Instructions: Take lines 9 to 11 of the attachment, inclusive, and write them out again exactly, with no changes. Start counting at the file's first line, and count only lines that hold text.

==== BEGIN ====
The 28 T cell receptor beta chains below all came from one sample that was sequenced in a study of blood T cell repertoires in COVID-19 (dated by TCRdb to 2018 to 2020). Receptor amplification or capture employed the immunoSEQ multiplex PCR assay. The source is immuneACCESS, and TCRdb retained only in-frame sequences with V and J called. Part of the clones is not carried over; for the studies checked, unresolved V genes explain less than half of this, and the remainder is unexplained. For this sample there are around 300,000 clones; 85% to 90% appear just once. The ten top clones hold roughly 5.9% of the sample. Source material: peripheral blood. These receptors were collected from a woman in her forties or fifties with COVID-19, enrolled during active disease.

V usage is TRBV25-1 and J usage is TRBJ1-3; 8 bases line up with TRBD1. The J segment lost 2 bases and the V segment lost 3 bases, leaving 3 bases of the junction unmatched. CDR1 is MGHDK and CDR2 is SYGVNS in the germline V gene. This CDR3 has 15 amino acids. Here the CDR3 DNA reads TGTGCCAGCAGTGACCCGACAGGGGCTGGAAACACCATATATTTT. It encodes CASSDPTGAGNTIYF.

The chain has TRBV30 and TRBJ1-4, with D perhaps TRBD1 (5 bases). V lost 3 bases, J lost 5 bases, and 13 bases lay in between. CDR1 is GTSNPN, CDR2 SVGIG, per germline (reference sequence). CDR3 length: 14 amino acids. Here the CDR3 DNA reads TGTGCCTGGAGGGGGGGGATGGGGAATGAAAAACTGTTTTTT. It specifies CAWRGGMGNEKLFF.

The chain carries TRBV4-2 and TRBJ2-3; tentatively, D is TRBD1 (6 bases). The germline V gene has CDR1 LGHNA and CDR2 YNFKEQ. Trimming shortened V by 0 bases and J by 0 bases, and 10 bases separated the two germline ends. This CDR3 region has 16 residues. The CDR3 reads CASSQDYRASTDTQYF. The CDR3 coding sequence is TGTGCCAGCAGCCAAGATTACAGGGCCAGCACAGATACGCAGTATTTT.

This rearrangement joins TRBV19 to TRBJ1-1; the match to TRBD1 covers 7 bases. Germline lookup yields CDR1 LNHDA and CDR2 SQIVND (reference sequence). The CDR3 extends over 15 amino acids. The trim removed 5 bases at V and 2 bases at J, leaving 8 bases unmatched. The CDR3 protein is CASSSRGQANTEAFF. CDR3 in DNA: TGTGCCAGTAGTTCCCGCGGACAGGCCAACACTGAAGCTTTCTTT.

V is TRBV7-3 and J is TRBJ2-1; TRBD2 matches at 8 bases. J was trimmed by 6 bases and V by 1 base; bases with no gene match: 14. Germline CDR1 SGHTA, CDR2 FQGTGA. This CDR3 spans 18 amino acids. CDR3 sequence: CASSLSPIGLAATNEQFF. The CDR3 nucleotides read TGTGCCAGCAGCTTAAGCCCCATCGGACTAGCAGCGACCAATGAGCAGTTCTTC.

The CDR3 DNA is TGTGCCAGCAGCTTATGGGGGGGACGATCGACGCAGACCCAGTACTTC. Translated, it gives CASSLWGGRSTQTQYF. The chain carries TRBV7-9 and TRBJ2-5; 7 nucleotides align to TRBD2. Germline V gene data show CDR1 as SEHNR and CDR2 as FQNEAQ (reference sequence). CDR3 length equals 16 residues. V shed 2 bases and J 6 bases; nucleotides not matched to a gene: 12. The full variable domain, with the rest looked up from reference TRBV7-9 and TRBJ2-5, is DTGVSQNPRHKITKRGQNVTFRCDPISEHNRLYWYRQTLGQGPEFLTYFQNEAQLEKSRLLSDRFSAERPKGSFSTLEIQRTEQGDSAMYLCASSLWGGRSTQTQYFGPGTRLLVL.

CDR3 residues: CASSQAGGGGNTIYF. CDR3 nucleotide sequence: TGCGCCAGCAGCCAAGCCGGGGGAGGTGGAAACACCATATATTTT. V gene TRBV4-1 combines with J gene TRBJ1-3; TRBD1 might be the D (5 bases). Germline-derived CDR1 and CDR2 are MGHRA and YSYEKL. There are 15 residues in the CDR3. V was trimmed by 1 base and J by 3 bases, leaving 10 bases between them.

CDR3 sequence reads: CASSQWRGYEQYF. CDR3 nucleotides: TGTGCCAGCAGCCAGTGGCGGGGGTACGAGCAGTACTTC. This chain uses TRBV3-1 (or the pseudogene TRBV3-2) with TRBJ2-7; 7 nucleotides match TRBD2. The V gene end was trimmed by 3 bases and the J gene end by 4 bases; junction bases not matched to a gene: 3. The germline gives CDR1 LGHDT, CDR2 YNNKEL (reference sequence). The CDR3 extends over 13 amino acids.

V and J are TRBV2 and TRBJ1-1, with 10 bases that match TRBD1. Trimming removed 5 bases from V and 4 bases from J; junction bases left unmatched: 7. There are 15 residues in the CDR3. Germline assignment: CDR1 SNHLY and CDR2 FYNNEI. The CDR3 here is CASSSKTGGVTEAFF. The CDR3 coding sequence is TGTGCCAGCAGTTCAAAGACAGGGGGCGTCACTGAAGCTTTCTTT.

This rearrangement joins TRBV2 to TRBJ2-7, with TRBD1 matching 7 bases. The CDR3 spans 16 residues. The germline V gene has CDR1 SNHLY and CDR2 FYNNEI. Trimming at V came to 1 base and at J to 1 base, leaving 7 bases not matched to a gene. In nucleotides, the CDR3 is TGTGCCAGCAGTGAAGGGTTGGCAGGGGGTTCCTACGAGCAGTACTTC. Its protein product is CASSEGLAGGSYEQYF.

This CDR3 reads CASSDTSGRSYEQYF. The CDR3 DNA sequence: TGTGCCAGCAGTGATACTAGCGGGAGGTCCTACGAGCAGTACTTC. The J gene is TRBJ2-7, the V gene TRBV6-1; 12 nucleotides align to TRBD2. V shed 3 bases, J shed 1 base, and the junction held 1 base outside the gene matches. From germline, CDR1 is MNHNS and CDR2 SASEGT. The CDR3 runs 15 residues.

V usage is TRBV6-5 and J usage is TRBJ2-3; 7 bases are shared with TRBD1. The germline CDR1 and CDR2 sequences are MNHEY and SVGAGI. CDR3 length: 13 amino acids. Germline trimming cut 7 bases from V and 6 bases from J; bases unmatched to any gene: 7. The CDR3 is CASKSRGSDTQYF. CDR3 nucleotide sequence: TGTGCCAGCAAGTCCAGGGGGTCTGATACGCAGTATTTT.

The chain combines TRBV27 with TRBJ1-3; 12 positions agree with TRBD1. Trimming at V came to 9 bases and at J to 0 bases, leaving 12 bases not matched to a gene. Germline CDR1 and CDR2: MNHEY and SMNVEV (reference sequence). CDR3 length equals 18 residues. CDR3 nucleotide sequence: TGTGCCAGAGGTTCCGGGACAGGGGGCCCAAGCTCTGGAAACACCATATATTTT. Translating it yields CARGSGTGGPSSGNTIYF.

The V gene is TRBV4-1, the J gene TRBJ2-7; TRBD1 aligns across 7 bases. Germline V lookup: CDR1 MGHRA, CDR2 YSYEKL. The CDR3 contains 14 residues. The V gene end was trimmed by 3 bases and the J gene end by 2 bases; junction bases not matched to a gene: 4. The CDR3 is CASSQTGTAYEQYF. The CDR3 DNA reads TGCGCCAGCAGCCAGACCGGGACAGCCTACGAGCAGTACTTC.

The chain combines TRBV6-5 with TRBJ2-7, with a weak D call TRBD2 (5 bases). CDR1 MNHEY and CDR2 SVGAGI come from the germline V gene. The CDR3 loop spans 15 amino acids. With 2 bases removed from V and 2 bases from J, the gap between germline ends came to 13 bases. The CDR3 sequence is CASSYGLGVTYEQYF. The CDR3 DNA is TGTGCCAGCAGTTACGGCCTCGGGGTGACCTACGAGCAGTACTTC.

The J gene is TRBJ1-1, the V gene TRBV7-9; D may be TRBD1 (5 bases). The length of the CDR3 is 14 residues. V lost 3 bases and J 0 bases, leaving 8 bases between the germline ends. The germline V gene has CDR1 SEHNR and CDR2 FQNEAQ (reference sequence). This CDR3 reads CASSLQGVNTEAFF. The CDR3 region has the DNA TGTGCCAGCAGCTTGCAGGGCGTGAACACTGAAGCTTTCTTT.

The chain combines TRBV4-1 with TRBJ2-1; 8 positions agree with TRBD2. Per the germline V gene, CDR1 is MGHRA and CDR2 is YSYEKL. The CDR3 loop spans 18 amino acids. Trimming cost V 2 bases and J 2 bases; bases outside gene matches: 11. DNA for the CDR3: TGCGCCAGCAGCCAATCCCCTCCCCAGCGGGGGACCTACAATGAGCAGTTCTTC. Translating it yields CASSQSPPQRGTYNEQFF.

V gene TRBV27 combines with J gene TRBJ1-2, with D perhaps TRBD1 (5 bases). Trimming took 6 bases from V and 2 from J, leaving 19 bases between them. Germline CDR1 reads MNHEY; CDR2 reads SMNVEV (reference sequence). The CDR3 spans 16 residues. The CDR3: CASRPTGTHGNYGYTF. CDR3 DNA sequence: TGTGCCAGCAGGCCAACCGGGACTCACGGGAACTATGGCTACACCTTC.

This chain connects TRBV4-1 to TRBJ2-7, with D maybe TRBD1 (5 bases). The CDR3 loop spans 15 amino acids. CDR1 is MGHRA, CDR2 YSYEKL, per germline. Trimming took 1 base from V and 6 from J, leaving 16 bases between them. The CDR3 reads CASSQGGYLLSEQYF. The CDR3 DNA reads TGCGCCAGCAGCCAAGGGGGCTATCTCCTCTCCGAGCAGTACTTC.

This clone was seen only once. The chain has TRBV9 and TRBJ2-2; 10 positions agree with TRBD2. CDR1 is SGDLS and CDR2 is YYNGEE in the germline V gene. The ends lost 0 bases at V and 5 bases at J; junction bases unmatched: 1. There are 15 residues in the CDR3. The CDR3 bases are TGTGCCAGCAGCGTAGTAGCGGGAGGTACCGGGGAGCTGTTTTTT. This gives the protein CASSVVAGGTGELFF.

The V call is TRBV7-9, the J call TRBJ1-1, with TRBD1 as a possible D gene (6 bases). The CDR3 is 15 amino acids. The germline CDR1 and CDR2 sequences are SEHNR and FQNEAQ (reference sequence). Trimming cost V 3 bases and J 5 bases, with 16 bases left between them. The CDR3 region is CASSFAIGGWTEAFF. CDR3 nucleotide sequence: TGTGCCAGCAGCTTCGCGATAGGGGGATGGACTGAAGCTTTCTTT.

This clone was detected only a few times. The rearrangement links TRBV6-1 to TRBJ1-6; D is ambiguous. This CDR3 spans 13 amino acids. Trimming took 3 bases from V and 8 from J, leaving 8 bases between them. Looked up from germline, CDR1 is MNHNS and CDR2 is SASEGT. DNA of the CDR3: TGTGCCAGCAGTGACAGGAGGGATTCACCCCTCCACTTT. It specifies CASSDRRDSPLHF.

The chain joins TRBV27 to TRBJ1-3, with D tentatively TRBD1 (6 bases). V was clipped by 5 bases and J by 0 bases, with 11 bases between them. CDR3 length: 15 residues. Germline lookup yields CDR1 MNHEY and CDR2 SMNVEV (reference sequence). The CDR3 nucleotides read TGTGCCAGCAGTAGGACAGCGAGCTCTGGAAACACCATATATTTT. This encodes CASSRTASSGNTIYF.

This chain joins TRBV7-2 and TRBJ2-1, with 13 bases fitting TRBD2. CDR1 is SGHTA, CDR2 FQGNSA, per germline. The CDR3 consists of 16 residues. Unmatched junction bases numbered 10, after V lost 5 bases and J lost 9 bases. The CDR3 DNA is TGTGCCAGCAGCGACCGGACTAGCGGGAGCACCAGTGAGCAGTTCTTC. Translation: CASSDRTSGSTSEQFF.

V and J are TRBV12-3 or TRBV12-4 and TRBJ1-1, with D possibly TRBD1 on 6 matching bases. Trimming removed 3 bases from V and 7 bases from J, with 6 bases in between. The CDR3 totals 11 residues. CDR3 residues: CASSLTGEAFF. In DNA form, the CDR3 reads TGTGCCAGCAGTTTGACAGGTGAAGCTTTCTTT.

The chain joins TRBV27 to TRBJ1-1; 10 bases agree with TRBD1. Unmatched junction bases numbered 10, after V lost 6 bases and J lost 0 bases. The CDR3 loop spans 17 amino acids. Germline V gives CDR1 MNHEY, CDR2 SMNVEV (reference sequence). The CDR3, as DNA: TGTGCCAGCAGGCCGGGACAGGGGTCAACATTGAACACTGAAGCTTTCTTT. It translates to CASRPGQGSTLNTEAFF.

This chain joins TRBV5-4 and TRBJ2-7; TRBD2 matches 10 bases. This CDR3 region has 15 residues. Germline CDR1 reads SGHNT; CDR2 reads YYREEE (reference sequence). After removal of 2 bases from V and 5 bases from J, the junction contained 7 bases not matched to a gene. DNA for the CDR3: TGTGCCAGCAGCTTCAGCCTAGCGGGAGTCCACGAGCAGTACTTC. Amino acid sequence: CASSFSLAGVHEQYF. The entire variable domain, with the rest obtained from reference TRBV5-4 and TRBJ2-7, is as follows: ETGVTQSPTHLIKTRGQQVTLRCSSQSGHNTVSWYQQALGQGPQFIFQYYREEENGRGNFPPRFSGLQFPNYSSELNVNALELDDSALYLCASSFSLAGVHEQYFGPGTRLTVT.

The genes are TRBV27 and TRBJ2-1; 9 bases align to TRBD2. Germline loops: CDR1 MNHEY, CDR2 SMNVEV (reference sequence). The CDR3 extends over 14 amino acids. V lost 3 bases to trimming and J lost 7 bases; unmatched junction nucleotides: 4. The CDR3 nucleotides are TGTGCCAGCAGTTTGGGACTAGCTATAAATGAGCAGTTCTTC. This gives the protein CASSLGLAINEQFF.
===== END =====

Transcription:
CDR3 sequence reads: CASSQWRGYEQYF. CDR3 nucleotides: TGTGCCAGCAGCCAGTGGCGGGGGTACGAGCAGTACTTC. This chain uses TRBV3-1 (or the pseudogene TRBV3-2) with TRBJ2-7; 7 nucleotides match TRBD2. The V gene end was trimmed by 3 bases and the J gene end by 4 bases; junction bases not matched to a gene: 3. The germline gives CDR1 LGHDT, CDR2 YNNKEL (reference sequence). The CDR3 extends over 13 amino acids.

V and J are TRBV2 and TRBJ1-1, with 10 bases that match TRBD1. Trimming removed 5 bases from V and 4 bases from J; junction bases left unmatched: 7. There are 15 residues in the CDR3. Germline assignment: CDR1 SNHLY and CDR2 FYNNEI. The CDR3 here is CASSSKTGGVTEAFF. The CDR3 coding sequence is TGTGCCAGCAGTTCAAAGACAGGGGGCGTCACTGAAGCTTTCTTT.

This rearrangement joins TRBV2 to TRBJ2-7, with TRBD1 matching 7 bases. The CDR3 spans 16 residues. The germline V gene has CDR1 SNHLY and CDR2 FYNNEI. Trimming at V came to 1 base and at J to 1 base, leaving 7 bases not matched to a gene. In nucleotides, the CDR3 is TGTGCCAGCAGTGAAGGGTTGGCAGGGGGTTCCTACGAGCAGTACTTC. Its protein product is CASSEGLAGGSYEQYF.